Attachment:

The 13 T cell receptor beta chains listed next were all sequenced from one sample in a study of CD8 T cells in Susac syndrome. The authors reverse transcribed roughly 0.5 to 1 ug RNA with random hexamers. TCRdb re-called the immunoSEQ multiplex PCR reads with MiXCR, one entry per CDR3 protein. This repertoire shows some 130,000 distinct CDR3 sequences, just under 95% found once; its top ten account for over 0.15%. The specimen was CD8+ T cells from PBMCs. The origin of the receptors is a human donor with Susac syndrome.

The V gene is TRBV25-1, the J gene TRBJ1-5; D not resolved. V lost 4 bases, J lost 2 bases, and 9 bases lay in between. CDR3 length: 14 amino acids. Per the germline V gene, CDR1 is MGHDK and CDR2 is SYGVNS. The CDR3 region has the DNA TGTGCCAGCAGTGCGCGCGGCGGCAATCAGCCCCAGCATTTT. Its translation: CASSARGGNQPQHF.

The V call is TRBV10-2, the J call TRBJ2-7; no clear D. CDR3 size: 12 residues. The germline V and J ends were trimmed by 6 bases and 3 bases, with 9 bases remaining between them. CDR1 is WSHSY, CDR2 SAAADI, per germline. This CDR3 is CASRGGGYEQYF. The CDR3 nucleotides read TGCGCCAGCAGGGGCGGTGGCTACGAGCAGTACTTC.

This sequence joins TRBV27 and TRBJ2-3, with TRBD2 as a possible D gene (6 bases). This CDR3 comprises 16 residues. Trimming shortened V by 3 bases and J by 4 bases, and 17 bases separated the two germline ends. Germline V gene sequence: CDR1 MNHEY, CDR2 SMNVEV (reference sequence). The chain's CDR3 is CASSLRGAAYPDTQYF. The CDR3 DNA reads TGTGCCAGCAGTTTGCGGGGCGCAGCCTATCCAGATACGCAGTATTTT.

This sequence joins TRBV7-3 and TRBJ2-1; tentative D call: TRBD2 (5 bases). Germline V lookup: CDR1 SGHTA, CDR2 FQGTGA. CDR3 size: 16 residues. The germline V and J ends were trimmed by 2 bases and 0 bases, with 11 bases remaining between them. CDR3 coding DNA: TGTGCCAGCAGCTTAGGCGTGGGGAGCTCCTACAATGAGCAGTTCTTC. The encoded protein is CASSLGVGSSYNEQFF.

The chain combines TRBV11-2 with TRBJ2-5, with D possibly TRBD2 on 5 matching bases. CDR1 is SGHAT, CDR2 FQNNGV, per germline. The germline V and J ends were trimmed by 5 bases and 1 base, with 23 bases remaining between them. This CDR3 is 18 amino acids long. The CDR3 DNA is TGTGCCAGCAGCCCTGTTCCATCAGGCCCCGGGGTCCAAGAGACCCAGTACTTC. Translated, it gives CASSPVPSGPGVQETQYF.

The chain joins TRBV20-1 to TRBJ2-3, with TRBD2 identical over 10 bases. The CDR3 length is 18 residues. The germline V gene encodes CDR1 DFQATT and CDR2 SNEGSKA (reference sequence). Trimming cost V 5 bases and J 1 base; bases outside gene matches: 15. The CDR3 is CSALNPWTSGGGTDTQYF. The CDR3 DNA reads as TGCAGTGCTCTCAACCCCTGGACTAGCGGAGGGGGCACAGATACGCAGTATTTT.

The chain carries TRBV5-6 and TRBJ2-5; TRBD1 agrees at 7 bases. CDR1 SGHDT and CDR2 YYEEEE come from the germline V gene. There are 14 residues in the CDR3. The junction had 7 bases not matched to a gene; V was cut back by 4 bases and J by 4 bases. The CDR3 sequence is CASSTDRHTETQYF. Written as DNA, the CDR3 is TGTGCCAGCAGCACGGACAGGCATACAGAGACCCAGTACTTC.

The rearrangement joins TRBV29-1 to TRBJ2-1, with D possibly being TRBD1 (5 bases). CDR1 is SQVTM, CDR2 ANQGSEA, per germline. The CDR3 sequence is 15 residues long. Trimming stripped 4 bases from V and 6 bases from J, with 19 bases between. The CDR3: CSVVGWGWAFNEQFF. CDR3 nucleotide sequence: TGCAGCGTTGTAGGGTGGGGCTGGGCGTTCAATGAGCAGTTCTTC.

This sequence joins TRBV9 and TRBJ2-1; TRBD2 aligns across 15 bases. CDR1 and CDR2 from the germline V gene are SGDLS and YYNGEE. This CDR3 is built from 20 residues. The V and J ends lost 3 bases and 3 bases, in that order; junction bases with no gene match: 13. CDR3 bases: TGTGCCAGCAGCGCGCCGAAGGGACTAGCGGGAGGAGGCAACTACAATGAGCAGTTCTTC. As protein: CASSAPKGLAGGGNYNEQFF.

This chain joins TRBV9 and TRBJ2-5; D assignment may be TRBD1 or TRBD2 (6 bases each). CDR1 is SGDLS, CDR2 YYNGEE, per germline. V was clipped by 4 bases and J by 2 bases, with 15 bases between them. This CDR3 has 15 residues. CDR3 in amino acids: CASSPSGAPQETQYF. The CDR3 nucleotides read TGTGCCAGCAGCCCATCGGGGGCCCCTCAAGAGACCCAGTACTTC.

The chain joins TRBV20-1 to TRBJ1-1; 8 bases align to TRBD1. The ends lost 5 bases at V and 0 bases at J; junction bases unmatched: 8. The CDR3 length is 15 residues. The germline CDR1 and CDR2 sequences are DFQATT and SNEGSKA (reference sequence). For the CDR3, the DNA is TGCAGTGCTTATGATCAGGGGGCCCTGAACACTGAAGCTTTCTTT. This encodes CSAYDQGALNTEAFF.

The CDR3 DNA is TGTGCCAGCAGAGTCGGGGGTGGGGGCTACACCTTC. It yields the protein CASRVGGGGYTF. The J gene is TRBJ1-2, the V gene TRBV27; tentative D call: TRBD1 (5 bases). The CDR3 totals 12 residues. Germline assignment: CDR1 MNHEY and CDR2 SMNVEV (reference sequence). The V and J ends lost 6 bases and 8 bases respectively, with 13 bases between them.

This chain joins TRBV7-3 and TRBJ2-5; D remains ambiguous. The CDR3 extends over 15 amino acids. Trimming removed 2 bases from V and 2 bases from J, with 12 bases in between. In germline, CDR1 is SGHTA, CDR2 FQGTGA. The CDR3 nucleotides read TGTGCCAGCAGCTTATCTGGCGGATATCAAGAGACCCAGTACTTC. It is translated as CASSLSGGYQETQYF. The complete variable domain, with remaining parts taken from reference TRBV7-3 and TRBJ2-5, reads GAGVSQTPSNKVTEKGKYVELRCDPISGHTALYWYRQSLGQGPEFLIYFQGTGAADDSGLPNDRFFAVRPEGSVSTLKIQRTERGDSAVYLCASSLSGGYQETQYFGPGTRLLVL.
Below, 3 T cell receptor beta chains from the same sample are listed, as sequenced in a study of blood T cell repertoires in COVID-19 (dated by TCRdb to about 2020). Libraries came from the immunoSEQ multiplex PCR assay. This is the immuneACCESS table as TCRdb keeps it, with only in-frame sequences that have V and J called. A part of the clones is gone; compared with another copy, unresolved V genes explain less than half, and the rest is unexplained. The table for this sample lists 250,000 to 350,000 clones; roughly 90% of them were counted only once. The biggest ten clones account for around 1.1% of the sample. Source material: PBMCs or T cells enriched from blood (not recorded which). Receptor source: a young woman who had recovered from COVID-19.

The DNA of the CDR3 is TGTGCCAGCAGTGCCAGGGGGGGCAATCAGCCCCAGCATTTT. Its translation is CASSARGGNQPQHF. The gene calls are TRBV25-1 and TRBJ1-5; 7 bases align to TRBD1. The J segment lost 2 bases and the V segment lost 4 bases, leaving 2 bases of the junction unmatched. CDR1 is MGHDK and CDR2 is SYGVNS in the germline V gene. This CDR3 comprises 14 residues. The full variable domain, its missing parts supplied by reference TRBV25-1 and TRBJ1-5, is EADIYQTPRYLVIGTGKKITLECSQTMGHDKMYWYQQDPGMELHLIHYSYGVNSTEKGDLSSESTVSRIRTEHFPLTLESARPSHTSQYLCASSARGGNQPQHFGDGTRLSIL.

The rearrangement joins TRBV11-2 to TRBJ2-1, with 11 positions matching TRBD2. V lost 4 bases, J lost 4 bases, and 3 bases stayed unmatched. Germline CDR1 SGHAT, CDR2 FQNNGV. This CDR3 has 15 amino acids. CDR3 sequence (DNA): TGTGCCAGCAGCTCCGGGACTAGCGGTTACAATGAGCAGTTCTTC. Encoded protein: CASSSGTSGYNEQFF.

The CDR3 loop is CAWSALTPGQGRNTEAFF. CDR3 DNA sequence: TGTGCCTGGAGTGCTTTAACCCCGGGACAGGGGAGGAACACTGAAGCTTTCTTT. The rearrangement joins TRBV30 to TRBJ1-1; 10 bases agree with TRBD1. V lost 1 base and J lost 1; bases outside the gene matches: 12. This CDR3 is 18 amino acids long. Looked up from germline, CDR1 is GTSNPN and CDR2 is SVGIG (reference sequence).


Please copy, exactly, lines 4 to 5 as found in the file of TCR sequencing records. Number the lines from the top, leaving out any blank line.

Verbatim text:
This sequence joins TRBV27 and TRBJ2-3, with TRBD2 as a possible D gene (6 bases). This CDR3 comprises 16 residues. Trimming shortened V by 3 bases and J by 4 bases, and 17 bases separated the two germline ends. Germline V gene sequence: CDR1 MNHEY, CDR2 SMNVEV (reference sequence). The chain's CDR3 is CASSLRGAAYPDTQYF. The CDR3 DNA reads TGTGCCAGCAGTTTGCGGGGCGCAGCCTATCCAGATACGCAGTATTTT.

This sequence joins TRBV7-3 and TRBJ2-1; tentative D call: TRBD2 (5 bases). Germline V lookup: CDR1 SGHTA, CDR2 FQGTGA. CDR3 size: 16 residues. The germline V and J ends were trimmed by 2 bases and 0 bases, with 11 bases remaining between them. CDR3 coding DNA: TGTGCCAGCAGCTTAGGCGTGGGGAGCTCCTACAATGAGCAGTTCTTC. The encoded protein is CASSLGVGSSYNEQFF.